There’s a saying at many recovery meetings that resonates with me: “Take what you need and leave the rest.”
And there is a lot to take. I’m immensely grateful to my recovery program; the people I’ve met through my recovery have taught me how to live one day at a time, address the past, get through cravings, and enjoy life as a sober woman. But then there are the parts, especially within the literature, that I’d rather leave behind. I bristle at certain stories, wishing there were more century-appropriate versions to insert, and some key phrases are undoubtedly tone-deaf at best, and sexist at worst.
This is especially true with regard to the concept of “surrendering.” It’s the idea of letting go of a challenging situation and essentially saying to the Universe or your Higher Power “what happens, happens.” You let go of the struggle.
Although there have certainly been times that this advice has helped me, as a woman, I still struggle with the concept. And lately, I’m choosing to put the idea of surrendering in the pile of what I leave behind.
As a woman living in today’s society, it’d be difficult to avoid the pressures of remaining quiet and small, especially if you’re a black or brown woman. It’s that ferocious ideology that we should accept the status quo, especially under the guise of “Just think, you could be a woman from X Third World Country with dismal women’s rights. Be grateful!” So, when I hear women talk about surrendering in recovery, I feel conflicted and frustrated.
On one hand, I see and have felt the beauty in not fighting everything. Not everything needs to be a struggle, and sometimes it’s helpful to surrender to situations like, Will I get accepted to this program? or Is the landlord going to choose my apartment application? I might not get the outcome I want, but it’s liberating when these issues don’t take up valuable headspace.
But then there are those other situations. Those microaggressions that come up more frequently where I have to ask myself, “When does letting go slip into complicity?”
I don’t think the answer is cut and dry. But I believe I do myself a disservice by surrendering too often to seemingly innocent but damaging societal habits that we carry across generations. Habits that I wish had been buried long ago.
When we’re sober, we have the lucidity of mind where we can really feel our emotions and process our thoughts without the veil of alcohol.
Recently, my female boss told me my tone on the phone with a client was too harsh. I nodded, but felt the anger rise. But after a few nights of sleeping on it, I chose not to address it in our follow-up.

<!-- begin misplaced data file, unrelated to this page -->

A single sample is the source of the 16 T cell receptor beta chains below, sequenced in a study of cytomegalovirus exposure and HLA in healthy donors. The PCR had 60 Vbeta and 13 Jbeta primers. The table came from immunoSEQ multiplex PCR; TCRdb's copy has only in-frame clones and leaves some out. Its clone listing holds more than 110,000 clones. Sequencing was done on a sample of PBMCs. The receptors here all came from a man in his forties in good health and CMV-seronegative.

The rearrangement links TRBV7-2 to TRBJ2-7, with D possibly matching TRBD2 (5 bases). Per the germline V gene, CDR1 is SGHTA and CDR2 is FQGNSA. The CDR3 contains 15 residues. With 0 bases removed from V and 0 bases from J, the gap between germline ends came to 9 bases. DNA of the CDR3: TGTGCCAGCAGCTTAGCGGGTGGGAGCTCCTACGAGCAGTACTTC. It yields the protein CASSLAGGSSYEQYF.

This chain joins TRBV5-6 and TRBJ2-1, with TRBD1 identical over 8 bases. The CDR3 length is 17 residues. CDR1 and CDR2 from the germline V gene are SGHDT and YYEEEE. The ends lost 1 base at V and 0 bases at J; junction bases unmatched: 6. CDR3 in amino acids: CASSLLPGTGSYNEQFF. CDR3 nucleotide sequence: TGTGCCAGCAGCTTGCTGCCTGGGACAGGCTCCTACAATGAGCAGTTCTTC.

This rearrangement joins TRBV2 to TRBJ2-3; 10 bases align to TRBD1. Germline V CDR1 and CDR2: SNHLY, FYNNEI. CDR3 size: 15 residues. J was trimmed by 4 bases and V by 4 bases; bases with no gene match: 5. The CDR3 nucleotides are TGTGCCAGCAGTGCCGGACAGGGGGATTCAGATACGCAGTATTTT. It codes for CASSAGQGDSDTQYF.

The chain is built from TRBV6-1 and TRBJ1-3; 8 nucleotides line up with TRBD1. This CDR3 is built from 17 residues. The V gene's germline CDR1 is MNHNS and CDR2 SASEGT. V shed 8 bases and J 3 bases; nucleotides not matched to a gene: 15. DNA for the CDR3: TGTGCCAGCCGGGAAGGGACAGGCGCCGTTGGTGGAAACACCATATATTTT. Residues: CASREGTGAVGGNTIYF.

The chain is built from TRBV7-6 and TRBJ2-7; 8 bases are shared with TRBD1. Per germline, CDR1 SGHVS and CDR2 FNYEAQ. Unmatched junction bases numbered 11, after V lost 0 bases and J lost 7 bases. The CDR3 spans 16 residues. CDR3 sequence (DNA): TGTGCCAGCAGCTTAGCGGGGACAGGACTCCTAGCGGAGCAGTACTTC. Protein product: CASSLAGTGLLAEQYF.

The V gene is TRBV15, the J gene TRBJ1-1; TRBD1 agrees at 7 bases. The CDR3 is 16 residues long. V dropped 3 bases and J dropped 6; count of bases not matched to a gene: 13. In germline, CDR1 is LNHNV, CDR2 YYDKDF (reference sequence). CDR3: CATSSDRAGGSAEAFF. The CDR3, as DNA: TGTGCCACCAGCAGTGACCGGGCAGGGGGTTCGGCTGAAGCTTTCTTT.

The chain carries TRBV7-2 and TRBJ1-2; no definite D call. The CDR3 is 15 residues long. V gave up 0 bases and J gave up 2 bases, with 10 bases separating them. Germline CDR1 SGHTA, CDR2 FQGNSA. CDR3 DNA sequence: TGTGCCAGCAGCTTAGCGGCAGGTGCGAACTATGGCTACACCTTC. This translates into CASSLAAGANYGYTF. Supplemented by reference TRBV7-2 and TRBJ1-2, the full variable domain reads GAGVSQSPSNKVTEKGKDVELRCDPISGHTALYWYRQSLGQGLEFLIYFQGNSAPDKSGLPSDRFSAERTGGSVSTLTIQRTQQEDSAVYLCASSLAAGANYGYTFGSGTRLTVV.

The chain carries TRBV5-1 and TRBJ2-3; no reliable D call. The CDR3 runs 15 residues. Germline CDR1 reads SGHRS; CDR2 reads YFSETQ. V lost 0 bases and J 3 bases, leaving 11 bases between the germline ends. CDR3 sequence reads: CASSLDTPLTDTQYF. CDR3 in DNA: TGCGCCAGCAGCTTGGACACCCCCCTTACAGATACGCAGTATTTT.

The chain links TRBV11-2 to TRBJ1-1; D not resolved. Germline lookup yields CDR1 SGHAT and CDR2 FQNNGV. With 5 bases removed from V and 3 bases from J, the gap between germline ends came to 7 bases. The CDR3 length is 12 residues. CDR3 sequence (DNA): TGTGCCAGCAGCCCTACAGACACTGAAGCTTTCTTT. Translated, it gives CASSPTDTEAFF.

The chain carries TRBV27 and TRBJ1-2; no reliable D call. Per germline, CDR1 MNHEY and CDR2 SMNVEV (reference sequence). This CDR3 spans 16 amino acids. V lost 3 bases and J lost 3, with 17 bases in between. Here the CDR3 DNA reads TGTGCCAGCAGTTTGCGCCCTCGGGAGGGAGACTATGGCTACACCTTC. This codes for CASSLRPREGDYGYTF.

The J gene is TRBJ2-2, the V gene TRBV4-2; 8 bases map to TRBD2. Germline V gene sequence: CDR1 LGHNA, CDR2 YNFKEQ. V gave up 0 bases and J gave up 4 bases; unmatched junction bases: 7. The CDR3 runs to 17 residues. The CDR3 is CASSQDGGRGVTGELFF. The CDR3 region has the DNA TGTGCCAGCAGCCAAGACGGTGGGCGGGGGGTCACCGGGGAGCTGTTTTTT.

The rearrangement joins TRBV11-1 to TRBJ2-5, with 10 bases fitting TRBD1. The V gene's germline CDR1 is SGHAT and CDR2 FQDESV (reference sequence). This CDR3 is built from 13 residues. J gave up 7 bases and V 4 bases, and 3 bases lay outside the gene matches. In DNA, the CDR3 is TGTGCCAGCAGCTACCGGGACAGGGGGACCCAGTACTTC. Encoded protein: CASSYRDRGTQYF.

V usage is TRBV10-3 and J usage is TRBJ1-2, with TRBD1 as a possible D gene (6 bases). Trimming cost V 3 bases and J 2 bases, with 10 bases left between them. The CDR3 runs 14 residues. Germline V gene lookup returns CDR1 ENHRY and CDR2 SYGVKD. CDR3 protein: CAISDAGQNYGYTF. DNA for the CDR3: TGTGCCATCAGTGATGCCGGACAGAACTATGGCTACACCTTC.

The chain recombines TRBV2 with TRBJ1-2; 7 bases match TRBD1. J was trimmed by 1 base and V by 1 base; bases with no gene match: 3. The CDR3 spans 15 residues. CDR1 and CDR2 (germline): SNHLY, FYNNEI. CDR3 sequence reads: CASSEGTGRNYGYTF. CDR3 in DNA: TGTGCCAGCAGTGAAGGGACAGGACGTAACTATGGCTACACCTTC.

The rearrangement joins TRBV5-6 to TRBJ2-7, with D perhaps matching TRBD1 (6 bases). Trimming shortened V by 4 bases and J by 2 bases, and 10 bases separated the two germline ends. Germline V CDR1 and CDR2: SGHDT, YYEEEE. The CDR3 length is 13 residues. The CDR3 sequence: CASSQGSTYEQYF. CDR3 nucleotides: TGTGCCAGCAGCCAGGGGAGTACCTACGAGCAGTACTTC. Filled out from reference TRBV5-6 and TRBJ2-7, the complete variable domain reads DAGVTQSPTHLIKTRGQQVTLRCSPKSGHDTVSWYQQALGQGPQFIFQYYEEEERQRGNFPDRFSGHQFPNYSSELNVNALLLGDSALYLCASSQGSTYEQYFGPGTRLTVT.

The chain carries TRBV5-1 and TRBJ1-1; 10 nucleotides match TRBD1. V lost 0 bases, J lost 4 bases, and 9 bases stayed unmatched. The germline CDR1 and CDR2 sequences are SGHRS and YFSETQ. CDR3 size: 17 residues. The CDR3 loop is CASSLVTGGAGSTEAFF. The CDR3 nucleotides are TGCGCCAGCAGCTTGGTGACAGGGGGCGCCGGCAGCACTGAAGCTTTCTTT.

Afterward, I felt like I’d made a mistake. I could just let my boss’s comments go, but if I don’t have a respectful conversation about how I felt, then am I just continuing the cycle of tone policing in a corporate setting? Since my male coworkers take similar tones when they deal with a challenging client who’s going outside the scope of the service, I think so.
Another example: My mother made another comment about the timeline she wants for my engagement and marriage so I can “give her” grandbabies. Do I keep the family peace and just accept that, like my two siblings before me, I must put up with my mother’s statements? Or do I sit her down and discuss how what she says is frustrating, painful, and why I don’t want it to be a part of our mother-daughter relationship? Surrendering to my mother’s habit continues the pattern of judging a woman’s worth by marriage and children. Plus, it’s just plain annoying. The other starts to dismantle that ideology, even if the change just begins with my mother.
We’re all human, so many of us struggle with similar issues. It’s why I can understand the feelings of fear, loneliness, and inadequacy shared by a 50-year-old, white male who drank cheap whiskey, even though I’m a black woman in my late twenties, and someone who used to exclusively down $15 cocktails at really nice restaurants.
But I can’t deny that women across the country and around the world face different barriers than men. Or that a lot of recovery literature, both past and present, is mostly written for men by men, even if it’s done so subconsciously.
So, the idea of surrendering again and again as a sober, American woman living in this day and age just doesn’t sit well with me.
I don’t think women need to surrender more in recovery. Quite the opposite, actually. When we’re sober, we have the lucidity of mind where we can really feel our emotions and process our thoughts without the veil of alcohol. Sure, the lens might not be fully formed, but we’re able to look at situations and say, “You know, that actually isn’t okay, and I’m not going to let it consume me to where I want a drink to calm down. But I’m not going to let it slide by, either.”
I think, as women, there is a healthy balance. And we need to trust ourselves to find it.